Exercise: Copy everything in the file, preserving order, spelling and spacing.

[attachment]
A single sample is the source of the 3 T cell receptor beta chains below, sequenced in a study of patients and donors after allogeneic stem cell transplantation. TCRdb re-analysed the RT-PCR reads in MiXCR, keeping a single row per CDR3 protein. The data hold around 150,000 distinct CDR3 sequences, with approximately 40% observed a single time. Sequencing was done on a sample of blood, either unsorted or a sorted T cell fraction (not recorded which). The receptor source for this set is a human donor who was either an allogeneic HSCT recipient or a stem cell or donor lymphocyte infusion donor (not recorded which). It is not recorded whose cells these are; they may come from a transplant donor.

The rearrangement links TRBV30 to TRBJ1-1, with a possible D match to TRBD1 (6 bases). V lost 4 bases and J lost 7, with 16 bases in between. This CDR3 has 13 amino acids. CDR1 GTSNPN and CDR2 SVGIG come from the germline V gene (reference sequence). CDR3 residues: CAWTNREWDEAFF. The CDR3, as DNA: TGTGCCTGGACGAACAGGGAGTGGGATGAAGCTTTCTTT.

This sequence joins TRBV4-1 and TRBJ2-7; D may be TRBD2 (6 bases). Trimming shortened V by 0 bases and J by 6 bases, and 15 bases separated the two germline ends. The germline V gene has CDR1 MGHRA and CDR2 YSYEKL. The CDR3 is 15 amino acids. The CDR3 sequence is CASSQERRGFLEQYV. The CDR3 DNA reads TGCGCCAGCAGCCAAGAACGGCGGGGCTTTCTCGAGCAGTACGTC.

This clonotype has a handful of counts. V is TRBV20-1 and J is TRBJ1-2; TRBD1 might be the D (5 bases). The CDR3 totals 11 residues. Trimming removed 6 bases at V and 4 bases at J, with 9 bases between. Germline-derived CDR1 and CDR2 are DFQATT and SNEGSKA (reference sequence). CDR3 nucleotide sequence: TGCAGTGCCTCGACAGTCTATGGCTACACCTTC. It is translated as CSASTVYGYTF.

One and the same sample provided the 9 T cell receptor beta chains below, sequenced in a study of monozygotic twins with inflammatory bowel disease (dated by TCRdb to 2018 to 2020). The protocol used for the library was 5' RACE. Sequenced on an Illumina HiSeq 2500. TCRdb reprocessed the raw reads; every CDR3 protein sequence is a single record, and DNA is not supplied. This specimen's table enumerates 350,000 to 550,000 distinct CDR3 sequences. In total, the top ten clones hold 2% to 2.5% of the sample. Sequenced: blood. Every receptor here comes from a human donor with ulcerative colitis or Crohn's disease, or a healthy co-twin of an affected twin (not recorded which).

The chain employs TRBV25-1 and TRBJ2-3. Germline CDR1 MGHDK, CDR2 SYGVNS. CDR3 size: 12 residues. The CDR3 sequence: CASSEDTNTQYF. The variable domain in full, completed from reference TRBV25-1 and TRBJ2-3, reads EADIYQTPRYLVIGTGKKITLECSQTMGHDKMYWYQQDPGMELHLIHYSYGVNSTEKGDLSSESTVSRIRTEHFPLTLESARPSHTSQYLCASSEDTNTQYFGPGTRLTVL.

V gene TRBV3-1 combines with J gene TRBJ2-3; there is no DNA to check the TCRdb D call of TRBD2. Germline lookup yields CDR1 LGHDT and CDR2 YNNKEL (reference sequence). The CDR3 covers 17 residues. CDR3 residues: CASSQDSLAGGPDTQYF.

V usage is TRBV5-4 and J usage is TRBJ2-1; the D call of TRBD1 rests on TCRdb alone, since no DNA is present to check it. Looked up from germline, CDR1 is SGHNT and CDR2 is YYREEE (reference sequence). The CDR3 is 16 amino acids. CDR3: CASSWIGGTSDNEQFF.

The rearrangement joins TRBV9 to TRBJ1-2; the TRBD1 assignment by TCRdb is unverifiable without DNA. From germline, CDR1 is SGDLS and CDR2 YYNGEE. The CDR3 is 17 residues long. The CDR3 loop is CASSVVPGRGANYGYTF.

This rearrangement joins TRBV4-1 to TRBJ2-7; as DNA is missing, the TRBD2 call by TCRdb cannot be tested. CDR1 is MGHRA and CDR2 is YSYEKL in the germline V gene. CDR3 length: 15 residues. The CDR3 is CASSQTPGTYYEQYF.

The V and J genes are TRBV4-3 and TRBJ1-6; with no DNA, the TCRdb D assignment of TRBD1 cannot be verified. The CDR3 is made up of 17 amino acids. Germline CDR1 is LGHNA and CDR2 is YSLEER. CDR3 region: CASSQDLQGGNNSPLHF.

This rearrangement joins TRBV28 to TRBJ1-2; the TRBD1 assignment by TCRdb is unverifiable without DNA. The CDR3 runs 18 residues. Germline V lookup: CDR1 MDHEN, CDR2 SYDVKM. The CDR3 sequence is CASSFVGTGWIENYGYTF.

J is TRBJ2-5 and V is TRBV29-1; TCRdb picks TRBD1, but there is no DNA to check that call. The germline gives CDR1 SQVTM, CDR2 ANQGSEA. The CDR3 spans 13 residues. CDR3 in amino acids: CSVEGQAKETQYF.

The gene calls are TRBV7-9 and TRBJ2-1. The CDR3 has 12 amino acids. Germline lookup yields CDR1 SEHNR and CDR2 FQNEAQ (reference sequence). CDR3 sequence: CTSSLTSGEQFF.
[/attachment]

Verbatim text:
A single sample is the source of the 3 T cell receptor beta chains below, sequenced in a study of patients and donors after allogeneic stem cell transplantation. TCRdb re-analysed the RT-PCR reads in MiXCR, keeping a single row per CDR3 protein. The data hold around 150,000 distinct CDR3 sequences, with approximately 40% observed a single time. Sequencing was done on a sample of blood, either unsorted or a sorted T cell fraction (not recorded which). The receptor source for this set is a human donor who was either an allogeneic HSCT recipient or a stem cell or donor lymphocyte infusion donor (not recorded which). It is not recorded whose cells these are; they may come from a transplant donor.

The rearrangement links TRBV30 to TRBJ1-1, with a possible D match to TRBD1 (6 bases). V lost 4 bases and J lost 7, with 16 bases in between. This CDR3 has 13 amino acids. CDR1 GTSNPN and CDR2 SVGIG come from the germline V gene (reference sequence). CDR3 residues: CAWTNREWDEAFF. The CDR3, as DNA: TGTGCCTGGACGAACAGGGAGTGGGATGAAGCTTTCTTT.

This sequence joins TRBV4-1 and TRBJ2-7; D may be TRBD2 (6 bases). Trimming shortened V by 0 bases and J by 6 bases, and 15 bases separated the two germline ends. The germline V gene has CDR1 MGHRA and CDR2 YSYEKL. The CDR3 is 15 amino acids. The CDR3 sequence is CASSQERRGFLEQYV. The CDR3 DNA reads TGCGCCAGCAGCCAAGAACGGCGGGGCTTTCTCGAGCAGTACGTC.

This clonotype has a handful of counts. V is TRBV20-1 and J is TRBJ1-2; TRBD1 might be the D (5 bases). The CDR3 totals 11 residues. Trimming removed 6 bases at V and 4 bases at J, with 9 bases between. Germline-derived CDR1 and CDR2 are DFQATT and SNEGSKA (reference sequence). CDR3 nucleotide sequence: TGCAGTGCCTCGACAGTCTATGGCTACACCTTC. It is translated as CSASTVYGYTF.

One and the same sample provided the 9 T cell receptor beta chains below, sequenced in a study of monozygotic twins with inflammatory bowel disease (dated by TCRdb to 2018 to 2020). The protocol used for the library was 5' RACE. Sequenced on an Illumina HiSeq 2500. TCRdb reprocessed the raw reads; every CDR3 protein sequence is a single record, and DNA is not supplied. This specimen's table enumerates 350,000 to 550,000 distinct CDR3 sequences. In total, the top ten clones hold 2% to 2.5% of the sample. Sequenced: blood. Every receptor here comes from a human donor with ulcerative colitis or Crohn's disease, or a healthy co-twin of an affected twin (not recorded which).

The chain employs TRBV25-1 and TRBJ2-3. Germline CDR1 MGHDK, CDR2 SYGVNS. CDR3 size: 12 residues. The CDR3 sequence: CASSEDTNTQYF. The variable domain in full, completed from reference TRBV25-1 and TRBJ2-3, reads EADIYQTPRYLVIGTGKKITLECSQTMGHDKMYWYQQDPGMELHLIHYSYGVNSTEKGDLSSESTVSRIRTEHFPLTLESARPSHTSQYLCASSEDTNTQYFGPGTRLTVL.

V gene TRBV3-1 combines with J gene TRBJ2-3; there is no DNA to check the TCRdb D call of TRBD2. Germline lookup yields CDR1 LGHDT and CDR2 YNNKEL (reference sequence). The CDR3 covers 17 residues. CDR3 residues: CASSQDSLAGGPDTQYF.

V usage is TRBV5-4 and J usage is TRBJ2-1; the D call of TRBD1 rests on TCRdb alone, since no DNA is present to check it. Looked up from germline, CDR1 is SGHNT and CDR2 is YYREEE (reference sequence). The CDR3 is 16 amino acids. CDR3: CASSWIGGTSDNEQFF.

The rearrangement joins TRBV9 to TRBJ1-2; the TRBD1 assignment by TCRdb is unverifiable without DNA. From germline, CDR1 is SGDLS and CDR2 YYNGEE. The CDR3 is 17 residues long. The CDR3 loop is CASSVVPGRGANYGYTF.

This rearrangement joins TRBV4-1 to TRBJ2-7; as DNA is missing, the TRBD2 call by TCRdb cannot be tested. CDR1 is MGHRA and CDR2 is YSYEKL in the germline V gene. CDR3 length: 15 residues. The CDR3 is CASSQTPGTYYEQYF.

The V and J genes are TRBV4-3 and TRBJ1-6; with no DNA, the TCRdb D assignment of TRBD1 cannot be verified. The CDR3 is made up of 17 amino acids. Germline CDR1 is LGHNA and CDR2 is YSLEER. CDR3 region: CASSQDLQGGNNSPLHF.

This rearrangement joins TRBV28 to TRBJ1-2; the TRBD1 assignment by TCRdb is unverifiable without DNA. The CDR3 runs 18 residues. Germline V lookup: CDR1 MDHEN, CDR2 SYDVKM. The CDR3 sequence is CASSFVGTGWIENYGYTF.

J is TRBJ2-5 and V is TRBV29-1; TCRdb picks TRBD1, but there is no DNA to check that call. The germline gives CDR1 SQVTM, CDR2 ANQGSEA. The CDR3 spans 13 residues. CDR3 in amino acids: CSVEGQAKETQYF.

The gene calls are TRBV7-9 and TRBJ2-1. The CDR3 has 12 amino acids. Germline lookup yields CDR1 SEHNR and CDR2 FQNEAQ (reference sequence). CDR3 sequence: CTSSLTSGEQFF.